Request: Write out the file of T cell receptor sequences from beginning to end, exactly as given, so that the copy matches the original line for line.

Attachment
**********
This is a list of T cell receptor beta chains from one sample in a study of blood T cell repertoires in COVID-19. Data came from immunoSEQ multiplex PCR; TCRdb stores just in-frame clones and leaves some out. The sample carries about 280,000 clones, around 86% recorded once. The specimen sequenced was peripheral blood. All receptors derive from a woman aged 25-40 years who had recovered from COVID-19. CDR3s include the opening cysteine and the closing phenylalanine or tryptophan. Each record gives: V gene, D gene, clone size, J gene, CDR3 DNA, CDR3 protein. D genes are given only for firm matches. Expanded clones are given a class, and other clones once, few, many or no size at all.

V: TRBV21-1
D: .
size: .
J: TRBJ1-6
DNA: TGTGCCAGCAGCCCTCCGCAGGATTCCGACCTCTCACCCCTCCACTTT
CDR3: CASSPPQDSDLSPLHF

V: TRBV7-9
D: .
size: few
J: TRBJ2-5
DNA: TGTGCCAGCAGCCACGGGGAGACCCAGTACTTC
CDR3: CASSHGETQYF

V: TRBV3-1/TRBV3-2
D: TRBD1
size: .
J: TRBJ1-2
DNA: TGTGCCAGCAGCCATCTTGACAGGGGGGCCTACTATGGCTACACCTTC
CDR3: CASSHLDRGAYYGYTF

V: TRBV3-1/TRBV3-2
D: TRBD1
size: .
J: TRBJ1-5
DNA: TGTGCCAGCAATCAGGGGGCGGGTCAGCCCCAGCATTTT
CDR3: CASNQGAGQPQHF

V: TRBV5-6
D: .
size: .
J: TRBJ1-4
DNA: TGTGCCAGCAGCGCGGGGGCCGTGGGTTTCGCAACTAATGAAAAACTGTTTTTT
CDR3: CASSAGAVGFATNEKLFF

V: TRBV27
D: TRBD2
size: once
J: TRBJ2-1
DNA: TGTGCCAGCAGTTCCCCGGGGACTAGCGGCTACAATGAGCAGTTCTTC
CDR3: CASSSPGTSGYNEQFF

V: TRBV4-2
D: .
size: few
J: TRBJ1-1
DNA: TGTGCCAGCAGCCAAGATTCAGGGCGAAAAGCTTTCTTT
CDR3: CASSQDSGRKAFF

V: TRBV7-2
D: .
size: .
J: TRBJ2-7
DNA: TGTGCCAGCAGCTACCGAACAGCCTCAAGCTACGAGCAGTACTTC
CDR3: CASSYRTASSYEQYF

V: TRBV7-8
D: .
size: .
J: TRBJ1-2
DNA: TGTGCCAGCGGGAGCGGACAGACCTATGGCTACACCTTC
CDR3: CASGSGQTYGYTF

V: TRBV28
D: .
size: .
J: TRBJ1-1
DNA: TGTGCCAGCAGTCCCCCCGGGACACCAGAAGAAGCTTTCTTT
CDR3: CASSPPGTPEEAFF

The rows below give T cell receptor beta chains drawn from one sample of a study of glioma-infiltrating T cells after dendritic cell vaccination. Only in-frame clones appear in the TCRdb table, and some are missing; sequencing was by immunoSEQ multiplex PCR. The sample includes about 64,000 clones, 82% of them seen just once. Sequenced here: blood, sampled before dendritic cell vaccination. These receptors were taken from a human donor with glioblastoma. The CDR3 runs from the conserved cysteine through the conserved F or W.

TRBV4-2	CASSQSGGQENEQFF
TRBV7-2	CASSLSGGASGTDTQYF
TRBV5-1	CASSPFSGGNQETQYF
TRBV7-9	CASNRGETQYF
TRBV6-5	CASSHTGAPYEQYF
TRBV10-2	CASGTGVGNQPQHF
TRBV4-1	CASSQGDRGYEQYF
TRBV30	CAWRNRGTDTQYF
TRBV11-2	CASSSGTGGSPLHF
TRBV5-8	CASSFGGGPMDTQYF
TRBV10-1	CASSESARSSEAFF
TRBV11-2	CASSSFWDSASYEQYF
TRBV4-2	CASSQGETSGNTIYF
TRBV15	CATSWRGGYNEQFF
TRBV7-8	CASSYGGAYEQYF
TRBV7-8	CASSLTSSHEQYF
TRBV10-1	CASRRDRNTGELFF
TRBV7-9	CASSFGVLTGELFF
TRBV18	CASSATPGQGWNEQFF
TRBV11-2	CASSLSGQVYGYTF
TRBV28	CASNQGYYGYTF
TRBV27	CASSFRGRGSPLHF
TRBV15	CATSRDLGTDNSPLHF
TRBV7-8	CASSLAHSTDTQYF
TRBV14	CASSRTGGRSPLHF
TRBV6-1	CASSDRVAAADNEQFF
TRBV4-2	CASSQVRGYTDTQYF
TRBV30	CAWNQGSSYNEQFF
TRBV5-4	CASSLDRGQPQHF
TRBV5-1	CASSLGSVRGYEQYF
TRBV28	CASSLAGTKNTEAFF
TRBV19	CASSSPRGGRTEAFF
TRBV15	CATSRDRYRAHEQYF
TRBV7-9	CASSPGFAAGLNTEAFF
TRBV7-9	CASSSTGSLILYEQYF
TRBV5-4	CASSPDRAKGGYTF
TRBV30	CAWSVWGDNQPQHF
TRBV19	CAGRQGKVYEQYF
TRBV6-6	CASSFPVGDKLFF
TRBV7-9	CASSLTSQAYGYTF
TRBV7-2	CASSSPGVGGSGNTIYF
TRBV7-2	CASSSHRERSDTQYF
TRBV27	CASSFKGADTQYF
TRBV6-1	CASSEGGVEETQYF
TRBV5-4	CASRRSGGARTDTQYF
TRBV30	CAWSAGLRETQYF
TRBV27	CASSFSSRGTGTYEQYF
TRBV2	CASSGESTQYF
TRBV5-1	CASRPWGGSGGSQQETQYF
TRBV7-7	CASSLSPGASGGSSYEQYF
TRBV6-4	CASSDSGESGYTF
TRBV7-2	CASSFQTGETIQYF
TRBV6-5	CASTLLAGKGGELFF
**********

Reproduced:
This is a list of T cell receptor beta chains from one sample in a study of blood T cell repertoires in COVID-19. Data came from immunoSEQ multiplex PCR; TCRdb stores just in-frame clones and leaves some out. The sample carries about 280,000 clones, around 86% recorded once. The specimen sequenced was peripheral blood. All receptors derive from a woman aged 25-40 years who had recovered from COVID-19. CDR3s include the opening cysteine and the closing phenylalanine or tryptophan. Each record gives: V gene, D gene, clone size, J gene, CDR3 DNA, CDR3 protein. D genes are given only for firm matches. Expanded clones are given a class, and other clones once, few, many or no size at all.

V: TRBV21-1
D: .
size: .
J: TRBJ1-6
DNA: TGTGCCAGCAGCCCTCCGCAGGATTCCGACCTCTCACCCCTCCACTTT
CDR3: CASSPPQDSDLSPLHF

V: TRBV7-9
D: .
size: few
J: TRBJ2-5
DNA: TGTGCCAGCAGCCACGGGGAGACCCAGTACTTC
CDR3: CASSHGETQYF

V: TRBV3-1/TRBV3-2
D: TRBD1
size: .
J: TRBJ1-2
DNA: TGTGCCAGCAGCCATCTTGACAGGGGGGCCTACTATGGCTACACCTTC
CDR3: CASSHLDRGAYYGYTF

V: TRBV3-1/TRBV3-2
D: TRBD1
size: .
J: TRBJ1-5
DNA: TGTGCCAGCAATCAGGGGGCGGGTCAGCCCCAGCATTTT
CDR3: CASNQGAGQPQHF

V: TRBV5-6
D: .
size: .
J: TRBJ1-4
DNA: TGTGCCAGCAGCGCGGGGGCCGTGGGTTTCGCAACTAATGAAAAACTGTTTTTT
CDR3: CASSAGAVGFATNEKLFF

V: TRBV27
D: TRBD2
size: once
J: TRBJ2-1
DNA: TGTGCCAGCAGTTCCCCGGGGACTAGCGGCTACAATGAGCAGTTCTTC
CDR3: CASSSPGTSGYNEQFF

V: TRBV4-2
D: .
size: few
J: TRBJ1-1
DNA: TGTGCCAGCAGCCAAGATTCAGGGCGAAAAGCTTTCTTT
CDR3: CASSQDSGRKAFF

V: TRBV7-2
D: .
size: .
J: TRBJ2-7
DNA: TGTGCCAGCAGCTACCGAACAGCCTCAAGCTACGAGCAGTACTTC
CDR3: CASSYRTASSYEQYF

V: TRBV7-8
D: .
size: .
J: TRBJ1-2
DNA: TGTGCCAGCGGGAGCGGACAGACCTATGGCTACACCTTC
CDR3: CASGSGQTYGYTF

V: TRBV28
D: .
size: .
J: TRBJ1-1
DNA: TGTGCCAGCAGTCCCCCCGGGACACCAGAAGAAGCTTTCTTT
CDR3: CASSPPGTPEEAFF

The rows below give T cell receptor beta chains drawn from one sample of a study of glioma-infiltrating T cells after dendritic cell vaccination. Only in-frame clones appear in the TCRdb table, and some are missing; sequencing was by immunoSEQ multiplex PCR. The sample includes about 64,000 clones, 82% of them seen just once. Sequenced here: blood, sampled before dendritic cell vaccination. These receptors were taken from a human donor with glioblastoma. The CDR3 runs from the conserved cysteine through the conserved F or W.

TRBV4-2	CASSQSGGQENEQFF
TRBV7-2	CASSLSGGASGTDTQYF
TRBV5-1	CASSPFSGGNQETQYF
TRBV7-9	CASNRGETQYF
TRBV6-5	CASSHTGAPYEQYF
TRBV10-2	CASGTGVGNQPQHF
TRBV4-1	CASSQGDRGYEQYF
TRBV30	CAWRNRGTDTQYF
TRBV11-2	CASSSGTGGSPLHF
TRBV5-8	CASSFGGGPMDTQYF
TRBV10-1	CASSESARSSEAFF
TRBV11-2	CASSSFWDSASYEQYF
TRBV4-2	CASSQGETSGNTIYF
TRBV15	CATSWRGGYNEQFF
TRBV7-8	CASSYGGAYEQYF
TRBV7-8	CASSLTSSHEQYF
TRBV10-1	CASRRDRNTGELFF
TRBV7-9	CASSFGVLTGELFF
TRBV18	CASSATPGQGWNEQFF
TRBV11-2	CASSLSGQVYGYTF
TRBV28	CASNQGYYGYTF
TRBV27	CASSFRGRGSPLHF
TRBV15	CATSRDLGTDNSPLHF
TRBV7-8	CASSLAHSTDTQYF
TRBV14	CASSRTGGRSPLHF
TRBV6-1	CASSDRVAAADNEQFF
TRBV4-2	CASSQVRGYTDTQYF
TRBV30	CAWNQGSSYNEQFF
TRBV5-4	CASSLDRGQPQHF
TRBV5-1	CASSLGSVRGYEQYF
TRBV28	CASSLAGTKNTEAFF
TRBV19	CASSSPRGGRTEAFF
TRBV15	CATSRDRYRAHEQYF
TRBV7-9	CASSPGFAAGLNTEAFF
TRBV7-9	CASSSTGSLILYEQYF
TRBV5-4	CASSPDRAKGGYTF
TRBV30	CAWSVWGDNQPQHF
TRBV19	CAGRQGKVYEQYF
TRBV6-6	CASSFPVGDKLFF
TRBV7-9	CASSLTSQAYGYTF
TRBV7-2	CASSSPGVGGSGNTIYF
TRBV7-2	CASSSHRERSDTQYF
TRBV27	CASSFKGADTQYF
TRBV6-1	CASSEGGVEETQYF
TRBV5-4	CASRRSGGARTDTQYF
TRBV30	CAWSAGLRETQYF
TRBV27	CASSFSSRGTGTYEQYF
TRBV2	CASSGESTQYF
TRBV5-1	CASRPWGGSGGSQQETQYF
TRBV7-7	CASSLSPGASGGSSYEQYF
TRBV6-4	CASSDSGESGYTF
TRBV7-2	CASSFQTGETIQYF
TRBV6-5	CASTLLAGKGGELFF